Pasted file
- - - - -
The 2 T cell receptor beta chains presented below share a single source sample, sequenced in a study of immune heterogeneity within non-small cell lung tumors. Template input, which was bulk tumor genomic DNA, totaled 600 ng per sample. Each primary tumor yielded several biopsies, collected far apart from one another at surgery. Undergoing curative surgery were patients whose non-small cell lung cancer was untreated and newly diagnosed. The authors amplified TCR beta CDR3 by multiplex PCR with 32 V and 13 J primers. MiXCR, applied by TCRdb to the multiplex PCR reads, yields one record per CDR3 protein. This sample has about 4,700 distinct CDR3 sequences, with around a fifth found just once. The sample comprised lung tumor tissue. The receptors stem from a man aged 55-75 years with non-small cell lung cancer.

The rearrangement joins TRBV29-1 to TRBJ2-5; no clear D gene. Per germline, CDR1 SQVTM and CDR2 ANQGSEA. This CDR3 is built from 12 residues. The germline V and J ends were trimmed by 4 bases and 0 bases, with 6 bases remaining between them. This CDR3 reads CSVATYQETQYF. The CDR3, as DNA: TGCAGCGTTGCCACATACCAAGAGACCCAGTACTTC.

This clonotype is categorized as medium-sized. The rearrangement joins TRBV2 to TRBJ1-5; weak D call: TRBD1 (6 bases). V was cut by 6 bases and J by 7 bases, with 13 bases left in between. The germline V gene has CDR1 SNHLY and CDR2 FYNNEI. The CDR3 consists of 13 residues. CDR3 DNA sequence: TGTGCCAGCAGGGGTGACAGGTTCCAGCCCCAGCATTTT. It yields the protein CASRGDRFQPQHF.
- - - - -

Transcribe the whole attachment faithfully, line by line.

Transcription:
The 2 T cell receptor beta chains presented below share a single source sample, sequenced in a study of immune heterogeneity within non-small cell lung tumors. Template input, which was bulk tumor genomic DNA, totaled 600 ng per sample. Each primary tumor yielded several biopsies, collected far apart from one another at surgery. Undergoing curative surgery were patients whose non-small cell lung cancer was untreated and newly diagnosed. The authors amplified TCR beta CDR3 by multiplex PCR with 32 V and 13 J primers. MiXCR, applied by TCRdb to the multiplex PCR reads, yields one record per CDR3 protein. This sample has about 4,700 distinct CDR3 sequences, with around a fifth found just once. The sample comprised lung tumor tissue. The receptors stem from a man aged 55-75 years with non-small cell lung cancer.

The rearrangement joins TRBV29-1 to TRBJ2-5; no clear D gene. Per germline, CDR1 SQVTM and CDR2 ANQGSEA. This CDR3 is built from 12 residues. The germline V and J ends were trimmed by 4 bases and 0 bases, with 6 bases remaining between them. This CDR3 reads CSVATYQETQYF. The CDR3, as DNA: TGCAGCGTTGCCACATACCAAGAGACCCAGTACTTC.

This clonotype is categorized as medium-sized. The rearrangement joins TRBV2 to TRBJ1-5; weak D call: TRBD1 (6 bases). V was cut by 6 bases and J by 7 bases, with 13 bases left in between. The germline V gene has CDR1 SNHLY and CDR2 FYNNEI. The CDR3 consists of 13 residues. CDR3 DNA sequence: TGTGCCAGCAGGGGTGACAGGTTCCAGCCCCAGCATTTT. It yields the protein CASRGDRFQPQHF.